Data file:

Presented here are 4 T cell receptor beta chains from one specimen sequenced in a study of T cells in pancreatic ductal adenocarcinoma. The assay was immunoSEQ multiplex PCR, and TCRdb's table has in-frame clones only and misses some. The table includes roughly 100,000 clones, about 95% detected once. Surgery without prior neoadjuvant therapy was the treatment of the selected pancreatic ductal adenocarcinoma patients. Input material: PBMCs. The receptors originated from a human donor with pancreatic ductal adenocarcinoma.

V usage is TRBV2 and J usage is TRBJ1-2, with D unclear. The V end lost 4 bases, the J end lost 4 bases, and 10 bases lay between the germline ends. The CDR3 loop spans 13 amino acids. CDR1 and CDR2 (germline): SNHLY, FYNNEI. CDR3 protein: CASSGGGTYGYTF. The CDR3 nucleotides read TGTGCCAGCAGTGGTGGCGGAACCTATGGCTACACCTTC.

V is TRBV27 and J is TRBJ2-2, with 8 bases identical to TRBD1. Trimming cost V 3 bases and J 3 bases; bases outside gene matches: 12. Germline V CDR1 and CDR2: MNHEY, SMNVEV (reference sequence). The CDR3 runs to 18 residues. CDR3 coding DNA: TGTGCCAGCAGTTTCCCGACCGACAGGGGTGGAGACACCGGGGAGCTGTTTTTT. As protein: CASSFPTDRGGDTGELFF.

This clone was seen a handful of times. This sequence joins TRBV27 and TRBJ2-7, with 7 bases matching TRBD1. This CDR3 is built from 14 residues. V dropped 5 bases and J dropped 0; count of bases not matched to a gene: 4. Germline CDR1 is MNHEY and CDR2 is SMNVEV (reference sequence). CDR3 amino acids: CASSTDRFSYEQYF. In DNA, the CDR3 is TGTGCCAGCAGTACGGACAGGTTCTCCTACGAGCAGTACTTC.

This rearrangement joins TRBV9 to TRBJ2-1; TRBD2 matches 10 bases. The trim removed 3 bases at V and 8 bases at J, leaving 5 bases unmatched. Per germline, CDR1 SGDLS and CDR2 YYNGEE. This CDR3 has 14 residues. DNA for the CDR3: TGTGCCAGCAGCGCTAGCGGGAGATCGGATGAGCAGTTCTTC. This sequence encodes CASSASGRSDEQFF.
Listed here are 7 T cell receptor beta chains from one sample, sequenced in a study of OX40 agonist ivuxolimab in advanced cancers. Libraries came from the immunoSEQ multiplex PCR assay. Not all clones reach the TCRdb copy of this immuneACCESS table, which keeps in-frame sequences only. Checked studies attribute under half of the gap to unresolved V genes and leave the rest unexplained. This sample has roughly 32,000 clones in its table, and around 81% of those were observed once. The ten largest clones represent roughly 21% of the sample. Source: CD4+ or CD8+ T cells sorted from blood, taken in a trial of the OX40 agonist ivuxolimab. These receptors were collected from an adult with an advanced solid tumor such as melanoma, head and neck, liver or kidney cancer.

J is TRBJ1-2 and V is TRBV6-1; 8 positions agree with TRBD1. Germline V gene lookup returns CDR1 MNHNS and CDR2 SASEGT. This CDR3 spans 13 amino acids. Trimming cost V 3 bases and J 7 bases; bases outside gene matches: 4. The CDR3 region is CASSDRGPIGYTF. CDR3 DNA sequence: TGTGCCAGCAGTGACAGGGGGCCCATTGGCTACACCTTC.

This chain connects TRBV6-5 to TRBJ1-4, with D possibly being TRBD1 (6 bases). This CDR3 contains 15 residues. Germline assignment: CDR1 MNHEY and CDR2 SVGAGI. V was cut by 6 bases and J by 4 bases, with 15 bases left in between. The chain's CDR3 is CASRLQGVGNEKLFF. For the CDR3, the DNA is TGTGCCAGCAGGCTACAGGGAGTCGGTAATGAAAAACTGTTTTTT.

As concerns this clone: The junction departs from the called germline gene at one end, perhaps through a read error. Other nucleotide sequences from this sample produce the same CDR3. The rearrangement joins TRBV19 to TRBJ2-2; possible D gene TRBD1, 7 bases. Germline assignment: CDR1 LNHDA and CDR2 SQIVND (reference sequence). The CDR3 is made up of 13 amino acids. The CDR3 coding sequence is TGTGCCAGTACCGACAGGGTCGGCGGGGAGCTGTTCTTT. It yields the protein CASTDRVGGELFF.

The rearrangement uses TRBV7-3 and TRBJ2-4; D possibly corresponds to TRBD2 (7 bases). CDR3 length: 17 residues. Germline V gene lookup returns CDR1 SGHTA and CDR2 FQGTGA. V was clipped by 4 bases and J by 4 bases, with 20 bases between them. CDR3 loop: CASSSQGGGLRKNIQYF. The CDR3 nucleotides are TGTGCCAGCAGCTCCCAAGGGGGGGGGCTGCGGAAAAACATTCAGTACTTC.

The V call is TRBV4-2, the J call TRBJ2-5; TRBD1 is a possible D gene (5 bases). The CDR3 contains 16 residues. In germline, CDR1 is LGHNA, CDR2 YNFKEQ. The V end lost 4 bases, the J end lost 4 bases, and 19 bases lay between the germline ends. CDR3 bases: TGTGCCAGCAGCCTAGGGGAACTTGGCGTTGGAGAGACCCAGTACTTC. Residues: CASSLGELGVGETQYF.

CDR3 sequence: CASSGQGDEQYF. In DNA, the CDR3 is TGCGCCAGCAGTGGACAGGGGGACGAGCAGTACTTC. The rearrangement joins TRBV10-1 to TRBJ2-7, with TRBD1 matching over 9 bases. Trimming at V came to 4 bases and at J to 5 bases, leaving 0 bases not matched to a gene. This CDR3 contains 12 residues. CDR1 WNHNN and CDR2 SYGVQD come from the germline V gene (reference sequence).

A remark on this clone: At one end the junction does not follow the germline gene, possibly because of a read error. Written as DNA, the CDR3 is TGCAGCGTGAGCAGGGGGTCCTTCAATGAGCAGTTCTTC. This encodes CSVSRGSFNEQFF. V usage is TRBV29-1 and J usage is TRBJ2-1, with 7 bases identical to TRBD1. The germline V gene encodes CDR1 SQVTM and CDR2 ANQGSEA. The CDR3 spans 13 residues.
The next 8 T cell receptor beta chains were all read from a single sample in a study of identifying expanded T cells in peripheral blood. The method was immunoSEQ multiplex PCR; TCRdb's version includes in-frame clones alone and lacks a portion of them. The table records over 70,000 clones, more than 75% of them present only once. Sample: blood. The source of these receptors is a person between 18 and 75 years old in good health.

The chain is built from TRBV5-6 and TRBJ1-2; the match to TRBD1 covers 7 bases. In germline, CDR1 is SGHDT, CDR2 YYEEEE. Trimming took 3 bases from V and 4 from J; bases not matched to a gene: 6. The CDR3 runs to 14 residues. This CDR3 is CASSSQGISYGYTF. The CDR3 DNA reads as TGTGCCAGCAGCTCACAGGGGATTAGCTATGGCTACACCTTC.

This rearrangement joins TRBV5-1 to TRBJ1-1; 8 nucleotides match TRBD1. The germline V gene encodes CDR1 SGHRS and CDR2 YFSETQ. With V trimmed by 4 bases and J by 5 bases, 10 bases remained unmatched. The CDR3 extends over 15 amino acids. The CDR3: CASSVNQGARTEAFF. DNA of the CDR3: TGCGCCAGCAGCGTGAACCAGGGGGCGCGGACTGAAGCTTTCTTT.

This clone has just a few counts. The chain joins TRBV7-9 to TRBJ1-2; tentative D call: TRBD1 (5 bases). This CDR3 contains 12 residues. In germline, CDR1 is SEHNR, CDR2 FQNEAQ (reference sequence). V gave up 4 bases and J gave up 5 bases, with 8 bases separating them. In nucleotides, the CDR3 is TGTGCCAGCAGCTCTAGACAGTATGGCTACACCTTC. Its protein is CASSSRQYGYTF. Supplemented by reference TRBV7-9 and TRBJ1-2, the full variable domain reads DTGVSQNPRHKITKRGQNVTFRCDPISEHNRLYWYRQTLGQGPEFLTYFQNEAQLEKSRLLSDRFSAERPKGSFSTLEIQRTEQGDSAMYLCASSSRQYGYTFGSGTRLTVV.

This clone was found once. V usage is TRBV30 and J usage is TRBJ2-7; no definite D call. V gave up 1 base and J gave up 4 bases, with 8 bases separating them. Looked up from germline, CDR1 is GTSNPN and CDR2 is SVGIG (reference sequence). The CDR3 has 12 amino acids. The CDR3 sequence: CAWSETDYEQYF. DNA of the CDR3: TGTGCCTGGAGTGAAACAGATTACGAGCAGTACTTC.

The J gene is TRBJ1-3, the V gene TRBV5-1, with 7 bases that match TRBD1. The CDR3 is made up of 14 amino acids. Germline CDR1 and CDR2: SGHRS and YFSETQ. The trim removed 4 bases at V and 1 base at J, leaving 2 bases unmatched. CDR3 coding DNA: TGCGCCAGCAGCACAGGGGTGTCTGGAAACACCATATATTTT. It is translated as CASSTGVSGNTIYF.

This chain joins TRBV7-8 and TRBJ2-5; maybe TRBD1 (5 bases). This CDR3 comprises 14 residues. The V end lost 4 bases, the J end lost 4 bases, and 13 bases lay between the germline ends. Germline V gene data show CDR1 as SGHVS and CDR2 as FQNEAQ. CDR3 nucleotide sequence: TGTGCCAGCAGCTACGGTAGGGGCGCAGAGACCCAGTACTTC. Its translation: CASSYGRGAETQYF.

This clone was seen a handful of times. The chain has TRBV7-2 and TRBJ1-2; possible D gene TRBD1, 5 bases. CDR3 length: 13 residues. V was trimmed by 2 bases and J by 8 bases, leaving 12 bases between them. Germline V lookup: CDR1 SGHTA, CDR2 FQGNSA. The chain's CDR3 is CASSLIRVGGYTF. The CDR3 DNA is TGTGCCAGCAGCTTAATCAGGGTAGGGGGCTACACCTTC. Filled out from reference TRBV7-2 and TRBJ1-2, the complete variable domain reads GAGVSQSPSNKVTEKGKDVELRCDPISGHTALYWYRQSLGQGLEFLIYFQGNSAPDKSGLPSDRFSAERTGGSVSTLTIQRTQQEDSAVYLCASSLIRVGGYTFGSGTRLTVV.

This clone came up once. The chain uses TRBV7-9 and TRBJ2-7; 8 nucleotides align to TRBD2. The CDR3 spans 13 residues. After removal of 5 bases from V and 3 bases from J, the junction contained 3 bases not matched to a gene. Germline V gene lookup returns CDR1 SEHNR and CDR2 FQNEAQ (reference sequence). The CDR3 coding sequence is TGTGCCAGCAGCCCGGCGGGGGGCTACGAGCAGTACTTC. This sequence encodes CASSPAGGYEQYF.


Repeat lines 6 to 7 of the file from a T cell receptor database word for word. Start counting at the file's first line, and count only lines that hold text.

Listed here are 7 T cell receptor beta chains from one sample, sequenced in a study of OX40 agonist ivuxolimab in advanced cancers. Libraries came from the immunoSEQ multiplex PCR assay. Not all clones reach the TCRdb copy of this immuneACCESS table, which keeps in-frame sequences only. Checked studies attribute under half of the gap to unresolved V genes and leave the rest unexplained. This sample has roughly 32,000 clones in its table, and around 81% of those were observed once. The ten largest clones represent roughly 21% of the sample. Source: CD4+ or CD8+ T cells sorted from blood, taken in a trial of the OX40 agonist ivuxolimab. These receptors were collected from an adult with an advanced solid tumor such as melanoma, head and neck, liver or kidney cancer.

J is TRBJ1-2 and V is TRBV6-1; 8 positions agree with TRBD1. Germline V gene lookup returns CDR1 MNHNS and CDR2 SASEGT. This CDR3 spans 13 amino acids. Trimming cost V 3 bases and J 7 bases; bases outside gene matches: 4. The CDR3 region is CASSDRGPIGYTF. CDR3 DNA sequence: TGTGCCAGCAGTGACAGGGGGCCCATTGGCTACACCTTC.